Getting to Know Your Team Again

People Are Coming Back To Work In Person And Leaders Need To Regroup.

By Steve Schumacher

As the pandemic eases, restrictions are lifted and businesses work to getting back to normal, people will be transitioning back into the workplace. As we all know, the face of work for most people will be different for a long time, if not forever.

All companies have gone through transitions of various kinds over time. Reorganizations, process changes, leadership changes, acquisitions, downsizings, etc. This transition seems to have been unique in that one of the key reasons behind working remotely involved health and safety of employees and their families. 

Plus, there was not much time to plan the switch like there is with other more normal transitions in business. As a leader, part of getting back to normal in the workplace is being prepared for it and doing your homework on what will be best for everyone.

Assess your employees’ preferences. After an extended period of working remotely, some employees find that they prefer it compared to a company location environment or office. Others will be the opposite, preferring to be in a structured office environment with people around all day. Even others will want to move into more of a hybrid work situation. Take a look at the business requirements for each position that reports to you and see what kind of flexibility you can put in place. Do your best to strike a balance between business needs and employee preferences.

Seek teamwork opportunities. Being on Zoom meetings each week does nothing for teamwork. In fact, the lack of seeing people in person and their body language probably diminishes trust along with teamwork. Whatever the new work situations are, your team needs to work together productively and efficiently. A remote employee needs to feel like a solid team member with someone who is in the office, etc. If you can, get as many employees as possible into a teambuilding situation where they can renew their relationships with others and rebuild trust. Set up sub-teams to analyze workplace teamwork and make recommendations. Keep in mind, your employees spent a year without regular face-to-face time with other employees. Initial apprehension is natural.

Review mission/vision/values. With your business on a rollercoaster ride for a year, and in some cases still facing an uncertain future, it may be worthwhile to review your guiding high-level documents. What made sense a couple years ago, for the company to focus on, may not make sense today. These should always be monitored and adjusted if necessary, but the pandemic made that practice an imperative. Be sure to involve as many employees as possible in that review process. The more involvement there is, the more buy-in there is.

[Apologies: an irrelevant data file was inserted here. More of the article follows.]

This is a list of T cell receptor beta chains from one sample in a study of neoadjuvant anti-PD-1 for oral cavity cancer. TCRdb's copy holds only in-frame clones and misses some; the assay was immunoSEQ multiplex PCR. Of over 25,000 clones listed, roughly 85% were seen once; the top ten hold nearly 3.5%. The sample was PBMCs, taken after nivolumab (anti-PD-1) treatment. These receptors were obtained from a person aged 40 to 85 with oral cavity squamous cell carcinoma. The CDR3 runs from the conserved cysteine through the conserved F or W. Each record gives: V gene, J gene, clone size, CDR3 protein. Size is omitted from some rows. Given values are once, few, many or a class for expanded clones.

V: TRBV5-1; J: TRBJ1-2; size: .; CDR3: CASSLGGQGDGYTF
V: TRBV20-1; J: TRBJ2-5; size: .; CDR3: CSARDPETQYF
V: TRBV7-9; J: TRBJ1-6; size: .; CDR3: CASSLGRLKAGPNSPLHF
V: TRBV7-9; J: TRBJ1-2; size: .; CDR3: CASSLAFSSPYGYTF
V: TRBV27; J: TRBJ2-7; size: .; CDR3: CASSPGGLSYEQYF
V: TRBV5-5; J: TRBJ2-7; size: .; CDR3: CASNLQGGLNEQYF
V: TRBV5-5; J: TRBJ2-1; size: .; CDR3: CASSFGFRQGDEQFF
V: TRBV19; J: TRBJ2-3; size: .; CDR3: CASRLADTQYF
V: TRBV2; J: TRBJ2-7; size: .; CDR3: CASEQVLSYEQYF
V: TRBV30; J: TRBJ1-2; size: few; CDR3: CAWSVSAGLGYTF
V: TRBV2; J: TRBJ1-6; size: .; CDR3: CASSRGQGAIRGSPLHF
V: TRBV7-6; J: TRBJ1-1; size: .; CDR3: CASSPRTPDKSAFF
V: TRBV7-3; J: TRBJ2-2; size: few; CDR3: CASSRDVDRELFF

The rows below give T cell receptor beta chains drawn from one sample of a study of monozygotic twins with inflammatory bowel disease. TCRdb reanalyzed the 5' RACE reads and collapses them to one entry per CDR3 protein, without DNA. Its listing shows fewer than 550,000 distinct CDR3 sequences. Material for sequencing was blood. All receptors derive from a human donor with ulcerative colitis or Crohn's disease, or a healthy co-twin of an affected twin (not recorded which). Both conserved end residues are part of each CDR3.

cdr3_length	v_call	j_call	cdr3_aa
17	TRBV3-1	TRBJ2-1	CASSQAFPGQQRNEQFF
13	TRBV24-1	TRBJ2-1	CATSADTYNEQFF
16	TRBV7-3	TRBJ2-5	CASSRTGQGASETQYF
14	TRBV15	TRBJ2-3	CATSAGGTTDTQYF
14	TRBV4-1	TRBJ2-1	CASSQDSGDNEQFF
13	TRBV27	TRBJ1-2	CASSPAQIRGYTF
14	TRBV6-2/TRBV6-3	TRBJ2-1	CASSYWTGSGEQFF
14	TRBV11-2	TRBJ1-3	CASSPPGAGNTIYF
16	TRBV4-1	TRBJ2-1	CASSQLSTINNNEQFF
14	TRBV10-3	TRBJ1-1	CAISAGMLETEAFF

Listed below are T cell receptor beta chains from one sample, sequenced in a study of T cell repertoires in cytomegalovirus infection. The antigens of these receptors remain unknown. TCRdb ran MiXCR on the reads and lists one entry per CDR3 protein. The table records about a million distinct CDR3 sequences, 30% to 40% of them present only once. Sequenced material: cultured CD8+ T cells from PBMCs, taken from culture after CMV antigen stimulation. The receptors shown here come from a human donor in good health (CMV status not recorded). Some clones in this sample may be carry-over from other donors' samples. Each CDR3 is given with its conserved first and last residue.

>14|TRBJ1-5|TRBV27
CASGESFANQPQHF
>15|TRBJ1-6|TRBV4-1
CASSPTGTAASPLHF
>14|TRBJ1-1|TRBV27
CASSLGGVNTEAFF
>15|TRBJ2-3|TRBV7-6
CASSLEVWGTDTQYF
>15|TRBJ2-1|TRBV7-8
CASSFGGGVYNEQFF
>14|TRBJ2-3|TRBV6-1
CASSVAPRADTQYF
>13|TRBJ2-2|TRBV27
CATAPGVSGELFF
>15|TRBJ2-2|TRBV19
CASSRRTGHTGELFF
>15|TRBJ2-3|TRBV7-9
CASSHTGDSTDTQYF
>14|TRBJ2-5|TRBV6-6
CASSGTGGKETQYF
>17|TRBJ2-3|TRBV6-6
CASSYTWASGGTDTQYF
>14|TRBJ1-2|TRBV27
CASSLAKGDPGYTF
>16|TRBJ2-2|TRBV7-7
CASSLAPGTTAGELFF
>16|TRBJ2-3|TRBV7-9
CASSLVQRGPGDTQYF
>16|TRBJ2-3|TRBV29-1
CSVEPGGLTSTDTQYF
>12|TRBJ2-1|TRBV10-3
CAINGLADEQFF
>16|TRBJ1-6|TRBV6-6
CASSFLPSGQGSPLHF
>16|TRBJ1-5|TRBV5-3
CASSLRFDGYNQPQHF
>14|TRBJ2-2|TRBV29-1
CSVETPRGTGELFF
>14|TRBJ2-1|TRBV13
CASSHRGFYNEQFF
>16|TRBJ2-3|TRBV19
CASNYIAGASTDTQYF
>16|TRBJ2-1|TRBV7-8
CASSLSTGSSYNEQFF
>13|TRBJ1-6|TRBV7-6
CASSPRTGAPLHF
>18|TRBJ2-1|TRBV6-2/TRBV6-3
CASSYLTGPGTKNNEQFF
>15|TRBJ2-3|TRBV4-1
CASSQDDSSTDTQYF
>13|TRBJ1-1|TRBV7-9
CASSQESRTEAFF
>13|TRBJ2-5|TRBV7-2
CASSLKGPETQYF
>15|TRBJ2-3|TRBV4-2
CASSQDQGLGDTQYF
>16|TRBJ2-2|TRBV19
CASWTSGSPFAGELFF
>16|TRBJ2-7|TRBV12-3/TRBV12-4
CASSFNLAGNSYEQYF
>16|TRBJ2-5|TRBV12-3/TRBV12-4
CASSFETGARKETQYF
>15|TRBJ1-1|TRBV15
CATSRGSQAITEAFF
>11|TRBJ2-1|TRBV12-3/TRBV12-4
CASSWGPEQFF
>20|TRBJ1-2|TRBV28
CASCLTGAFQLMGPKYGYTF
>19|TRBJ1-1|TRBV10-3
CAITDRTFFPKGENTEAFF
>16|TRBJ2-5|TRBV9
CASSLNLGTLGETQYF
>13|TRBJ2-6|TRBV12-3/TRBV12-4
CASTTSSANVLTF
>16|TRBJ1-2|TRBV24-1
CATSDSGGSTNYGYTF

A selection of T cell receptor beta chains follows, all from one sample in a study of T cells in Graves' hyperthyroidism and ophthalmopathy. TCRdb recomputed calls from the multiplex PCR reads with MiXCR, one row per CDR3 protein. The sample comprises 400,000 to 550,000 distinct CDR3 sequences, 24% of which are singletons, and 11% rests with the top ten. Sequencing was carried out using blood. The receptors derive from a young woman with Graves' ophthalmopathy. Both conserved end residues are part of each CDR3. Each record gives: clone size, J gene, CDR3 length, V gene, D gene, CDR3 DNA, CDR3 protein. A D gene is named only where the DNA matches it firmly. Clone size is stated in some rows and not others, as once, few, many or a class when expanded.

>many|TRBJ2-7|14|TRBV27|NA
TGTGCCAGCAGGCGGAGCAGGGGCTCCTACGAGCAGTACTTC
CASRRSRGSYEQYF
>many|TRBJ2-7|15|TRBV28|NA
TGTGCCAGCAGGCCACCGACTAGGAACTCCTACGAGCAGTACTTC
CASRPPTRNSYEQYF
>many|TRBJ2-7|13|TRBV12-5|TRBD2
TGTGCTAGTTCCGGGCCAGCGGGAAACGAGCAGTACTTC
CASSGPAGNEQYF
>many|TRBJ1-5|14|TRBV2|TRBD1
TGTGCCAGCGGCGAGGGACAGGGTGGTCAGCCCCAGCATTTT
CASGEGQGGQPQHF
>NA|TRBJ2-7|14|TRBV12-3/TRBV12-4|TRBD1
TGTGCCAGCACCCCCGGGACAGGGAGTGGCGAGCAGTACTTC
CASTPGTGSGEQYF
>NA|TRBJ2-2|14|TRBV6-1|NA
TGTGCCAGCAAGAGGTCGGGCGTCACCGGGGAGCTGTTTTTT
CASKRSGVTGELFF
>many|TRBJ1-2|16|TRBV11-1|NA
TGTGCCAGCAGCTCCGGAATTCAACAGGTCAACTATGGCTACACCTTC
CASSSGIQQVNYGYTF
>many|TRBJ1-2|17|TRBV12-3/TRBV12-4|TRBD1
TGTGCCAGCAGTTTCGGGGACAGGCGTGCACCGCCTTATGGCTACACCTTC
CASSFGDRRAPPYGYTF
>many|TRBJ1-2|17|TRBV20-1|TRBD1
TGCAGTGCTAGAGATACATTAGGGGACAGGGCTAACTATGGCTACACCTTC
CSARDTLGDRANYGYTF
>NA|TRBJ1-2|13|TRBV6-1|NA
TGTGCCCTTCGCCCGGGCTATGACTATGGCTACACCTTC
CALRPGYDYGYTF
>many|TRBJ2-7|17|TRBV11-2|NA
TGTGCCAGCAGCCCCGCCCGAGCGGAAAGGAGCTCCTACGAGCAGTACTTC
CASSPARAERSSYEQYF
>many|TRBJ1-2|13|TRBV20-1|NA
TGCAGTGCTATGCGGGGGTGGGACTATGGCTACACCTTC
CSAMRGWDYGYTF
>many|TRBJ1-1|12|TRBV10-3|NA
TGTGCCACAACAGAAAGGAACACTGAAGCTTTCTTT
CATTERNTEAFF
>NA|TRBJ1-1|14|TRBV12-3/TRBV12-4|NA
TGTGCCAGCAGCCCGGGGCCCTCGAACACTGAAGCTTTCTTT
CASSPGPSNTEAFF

Re-visit performance standards/policies/procedures. If your HR department is on the ball, they will have reviewed all the policies and procedures for current applicability. Basic things like attendance, time off, vacations, etc. may need to be adjusted with the new work environment. Performance standards are reflected in the current business environment and may be different than the standards that were set pre-pandemic. When health and safety are paramount in an organization, sometimes the business metrics lost traction. The guiding policies for the company must be reflective of the current times or employees will not have confidence in them or the company leaders. Set times to review all of these documents with your employees. Consider sending them out in advance of the meetings so employees can formulate appropriate questions. 

Reinforce relationships with employees. Relationships are built on trust and trust is only built in person. Now that you, as a leader, have the opportunity to spend time with your employees again, take advantage of it. Set a goal to meet with individual employees over a set period of time. The agenda is to familiarize yourself with them as people again. Ask good open-ended questions about families, health, feelings, etc. The more you are able to do this, the more your employees will bond with you and support you when times get tough.

Look for opportunities to celebrate. Everyone in your organization has had difficulties during the pandemic. Varying types of difficulties, but difficulties nonetheless. For many of us, work is an anchor in our lives. Something that can be counted on. That feeling has been disrupted for many folks. Finding good things to celebrate with other people is a way to bring people back together and help put the tough times in the past. Even in the worst of times, there are good outcomes if you look for them.

Even if you have worked with a group of people for several years, the pandemic times have altered many of those relationships. As soon as possible, excellent leaders will look for opportunities to refresh those relationships and begin anew.


Steve Schumacher is a management consultant, trainer and public speaker with more than 25 years of experience in numerous industries throughout North America, including aggregates operations. He can be reached at [email protected]

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